BOSTON (AP) — Restaurants, bars, banks, gyms, and other public venues in Boston with televisions are now required to turn on the closed-captioning function to increase access for people with disabilities.

"Improving communications access in public spaces across Boston is critical to Boston truly being for everyone," said Mayor Michelle Wu, who signed a City Council-passed ordinance on Friday. "This ordinance removes barriers for people with disabilities, and I am grateful to the Disabilities Commission, Disability Advisory Board and the entire Boston City Council for their leadership and advocacy."

In 2020, then-board member Wesley Ireland raised the issue of requiring that live transcripts of a program's audio content be shown scrolling across the bottom of the screen.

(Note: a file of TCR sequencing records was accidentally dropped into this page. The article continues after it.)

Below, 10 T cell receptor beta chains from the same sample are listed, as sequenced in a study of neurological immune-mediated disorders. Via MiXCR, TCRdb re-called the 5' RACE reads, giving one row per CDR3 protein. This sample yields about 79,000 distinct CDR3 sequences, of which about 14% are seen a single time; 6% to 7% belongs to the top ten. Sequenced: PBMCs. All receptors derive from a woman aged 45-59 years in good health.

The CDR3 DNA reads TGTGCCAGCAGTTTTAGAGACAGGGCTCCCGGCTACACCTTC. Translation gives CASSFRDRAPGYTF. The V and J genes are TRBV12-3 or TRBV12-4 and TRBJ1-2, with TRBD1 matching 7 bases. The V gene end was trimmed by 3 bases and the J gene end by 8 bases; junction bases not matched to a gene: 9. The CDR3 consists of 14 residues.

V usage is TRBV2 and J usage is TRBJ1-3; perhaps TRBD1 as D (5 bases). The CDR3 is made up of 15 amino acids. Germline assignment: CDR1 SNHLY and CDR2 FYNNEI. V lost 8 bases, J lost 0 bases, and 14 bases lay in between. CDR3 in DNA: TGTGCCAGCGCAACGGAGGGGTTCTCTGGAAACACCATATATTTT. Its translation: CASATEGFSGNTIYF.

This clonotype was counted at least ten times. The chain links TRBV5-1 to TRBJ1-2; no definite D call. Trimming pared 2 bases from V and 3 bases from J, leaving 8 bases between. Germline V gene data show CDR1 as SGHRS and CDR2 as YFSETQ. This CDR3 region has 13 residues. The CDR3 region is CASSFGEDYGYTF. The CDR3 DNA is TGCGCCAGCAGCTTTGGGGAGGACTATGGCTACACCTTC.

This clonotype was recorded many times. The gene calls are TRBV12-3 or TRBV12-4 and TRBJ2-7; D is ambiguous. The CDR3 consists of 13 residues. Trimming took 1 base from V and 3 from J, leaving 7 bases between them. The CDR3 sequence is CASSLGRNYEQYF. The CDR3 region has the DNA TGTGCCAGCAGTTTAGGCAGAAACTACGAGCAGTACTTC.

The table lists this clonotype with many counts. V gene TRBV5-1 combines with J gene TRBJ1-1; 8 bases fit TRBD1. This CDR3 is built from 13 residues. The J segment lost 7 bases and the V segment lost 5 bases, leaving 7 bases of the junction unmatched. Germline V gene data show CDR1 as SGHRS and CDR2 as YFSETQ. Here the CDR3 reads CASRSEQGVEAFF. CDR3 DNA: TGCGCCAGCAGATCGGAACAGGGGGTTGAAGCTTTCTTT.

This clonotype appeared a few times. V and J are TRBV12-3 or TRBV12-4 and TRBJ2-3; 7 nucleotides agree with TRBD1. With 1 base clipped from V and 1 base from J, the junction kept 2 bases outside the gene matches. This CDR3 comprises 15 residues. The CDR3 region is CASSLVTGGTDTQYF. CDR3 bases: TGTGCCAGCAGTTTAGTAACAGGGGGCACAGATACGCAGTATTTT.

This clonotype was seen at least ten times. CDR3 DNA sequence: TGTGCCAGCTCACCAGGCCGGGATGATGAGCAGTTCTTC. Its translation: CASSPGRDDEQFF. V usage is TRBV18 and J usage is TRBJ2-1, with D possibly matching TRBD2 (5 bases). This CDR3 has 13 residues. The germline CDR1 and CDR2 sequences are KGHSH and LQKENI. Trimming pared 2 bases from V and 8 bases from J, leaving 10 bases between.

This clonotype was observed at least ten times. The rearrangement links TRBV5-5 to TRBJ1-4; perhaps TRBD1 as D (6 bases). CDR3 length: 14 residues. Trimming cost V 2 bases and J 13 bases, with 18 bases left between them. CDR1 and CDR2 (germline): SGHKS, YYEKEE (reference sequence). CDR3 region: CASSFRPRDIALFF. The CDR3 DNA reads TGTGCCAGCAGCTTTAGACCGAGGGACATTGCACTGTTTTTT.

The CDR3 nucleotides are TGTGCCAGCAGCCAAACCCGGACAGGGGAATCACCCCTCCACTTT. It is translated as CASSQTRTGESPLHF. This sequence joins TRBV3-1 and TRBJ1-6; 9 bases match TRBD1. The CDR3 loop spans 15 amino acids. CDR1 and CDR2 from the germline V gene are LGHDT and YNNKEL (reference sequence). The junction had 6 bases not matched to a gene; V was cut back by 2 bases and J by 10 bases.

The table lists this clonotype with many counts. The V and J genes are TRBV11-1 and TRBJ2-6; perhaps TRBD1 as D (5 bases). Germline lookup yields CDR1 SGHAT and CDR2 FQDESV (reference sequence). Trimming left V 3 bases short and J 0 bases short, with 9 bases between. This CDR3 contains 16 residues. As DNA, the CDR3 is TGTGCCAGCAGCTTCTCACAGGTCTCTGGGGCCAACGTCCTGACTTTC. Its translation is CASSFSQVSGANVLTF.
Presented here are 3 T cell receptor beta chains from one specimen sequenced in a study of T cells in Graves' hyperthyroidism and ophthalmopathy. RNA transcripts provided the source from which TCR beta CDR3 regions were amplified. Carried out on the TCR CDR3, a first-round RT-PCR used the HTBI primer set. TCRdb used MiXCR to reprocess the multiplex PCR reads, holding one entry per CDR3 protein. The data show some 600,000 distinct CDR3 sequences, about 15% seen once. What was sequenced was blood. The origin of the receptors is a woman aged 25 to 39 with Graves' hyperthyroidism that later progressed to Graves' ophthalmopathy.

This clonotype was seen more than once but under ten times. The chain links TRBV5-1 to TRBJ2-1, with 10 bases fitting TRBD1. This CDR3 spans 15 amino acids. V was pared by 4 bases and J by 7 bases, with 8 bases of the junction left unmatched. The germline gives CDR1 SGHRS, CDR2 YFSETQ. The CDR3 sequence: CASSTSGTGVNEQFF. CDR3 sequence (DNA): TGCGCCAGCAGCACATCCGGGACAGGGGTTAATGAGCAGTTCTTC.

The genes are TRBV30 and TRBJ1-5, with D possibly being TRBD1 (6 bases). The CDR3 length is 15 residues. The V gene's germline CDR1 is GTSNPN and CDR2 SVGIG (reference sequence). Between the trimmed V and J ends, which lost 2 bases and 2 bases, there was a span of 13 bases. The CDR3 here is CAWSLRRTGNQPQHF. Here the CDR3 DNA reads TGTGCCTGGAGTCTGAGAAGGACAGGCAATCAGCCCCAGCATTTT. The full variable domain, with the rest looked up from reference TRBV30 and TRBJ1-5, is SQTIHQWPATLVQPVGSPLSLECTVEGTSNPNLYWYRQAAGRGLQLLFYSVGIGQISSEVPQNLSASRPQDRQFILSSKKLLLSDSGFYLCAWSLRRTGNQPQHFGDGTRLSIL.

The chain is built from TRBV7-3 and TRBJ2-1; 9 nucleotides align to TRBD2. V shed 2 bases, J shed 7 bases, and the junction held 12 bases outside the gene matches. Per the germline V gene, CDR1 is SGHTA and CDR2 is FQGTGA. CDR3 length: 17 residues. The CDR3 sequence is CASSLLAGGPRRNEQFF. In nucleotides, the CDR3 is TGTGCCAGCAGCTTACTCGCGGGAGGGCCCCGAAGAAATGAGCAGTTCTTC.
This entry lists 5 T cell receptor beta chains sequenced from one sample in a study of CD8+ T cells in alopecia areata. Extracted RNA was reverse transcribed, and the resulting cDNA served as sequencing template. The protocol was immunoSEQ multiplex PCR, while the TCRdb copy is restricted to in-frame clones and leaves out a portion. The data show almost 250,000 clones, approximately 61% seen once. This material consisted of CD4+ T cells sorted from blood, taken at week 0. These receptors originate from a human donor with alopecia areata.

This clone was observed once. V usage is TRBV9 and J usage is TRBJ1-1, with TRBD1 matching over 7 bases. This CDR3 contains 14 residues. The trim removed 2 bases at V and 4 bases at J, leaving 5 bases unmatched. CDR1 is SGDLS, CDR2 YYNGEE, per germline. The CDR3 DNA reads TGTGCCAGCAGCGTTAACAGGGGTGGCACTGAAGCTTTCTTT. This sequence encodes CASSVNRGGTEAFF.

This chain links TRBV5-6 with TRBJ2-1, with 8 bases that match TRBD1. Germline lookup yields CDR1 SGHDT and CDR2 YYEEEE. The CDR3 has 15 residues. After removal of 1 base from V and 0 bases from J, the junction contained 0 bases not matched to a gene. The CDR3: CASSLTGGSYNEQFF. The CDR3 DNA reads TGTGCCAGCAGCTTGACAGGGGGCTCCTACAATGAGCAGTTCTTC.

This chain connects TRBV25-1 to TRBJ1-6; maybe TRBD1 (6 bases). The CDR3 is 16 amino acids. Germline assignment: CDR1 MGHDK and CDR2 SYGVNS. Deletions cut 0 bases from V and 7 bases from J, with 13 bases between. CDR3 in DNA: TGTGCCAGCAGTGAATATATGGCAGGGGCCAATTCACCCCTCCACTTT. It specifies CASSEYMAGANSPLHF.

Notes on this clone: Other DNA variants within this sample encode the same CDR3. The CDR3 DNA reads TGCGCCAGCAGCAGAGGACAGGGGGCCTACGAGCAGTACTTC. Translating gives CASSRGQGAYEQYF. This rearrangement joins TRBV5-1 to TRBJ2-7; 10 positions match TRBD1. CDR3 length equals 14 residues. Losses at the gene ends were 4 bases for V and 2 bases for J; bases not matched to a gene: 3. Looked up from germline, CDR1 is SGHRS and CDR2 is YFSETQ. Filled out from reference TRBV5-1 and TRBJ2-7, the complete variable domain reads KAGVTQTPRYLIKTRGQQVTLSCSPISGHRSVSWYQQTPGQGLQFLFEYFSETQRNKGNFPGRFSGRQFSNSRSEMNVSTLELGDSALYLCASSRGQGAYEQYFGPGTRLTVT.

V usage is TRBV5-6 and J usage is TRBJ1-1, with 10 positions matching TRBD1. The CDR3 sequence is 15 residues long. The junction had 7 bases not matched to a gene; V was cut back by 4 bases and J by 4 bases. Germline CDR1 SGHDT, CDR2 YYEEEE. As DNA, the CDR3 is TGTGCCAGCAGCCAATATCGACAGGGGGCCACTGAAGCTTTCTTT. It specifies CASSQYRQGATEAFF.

During the height of the COVID-19 pandemic, TV stations broadcasted municipal press conferences, public health updates, and other information that wasn't available to the deaf community, people with hearing disabilities, and people who speak a language other than English.

At least a half-dozen cities and and one state have instituted a similar captions requirement.

"I am excited to see Boston joining the ranks of other big cities like Seattle and San Francisco to require captioning on public facing televisions," said Ireland, board chair. "It is an equity issue I have faced in the past and it is finally addressed."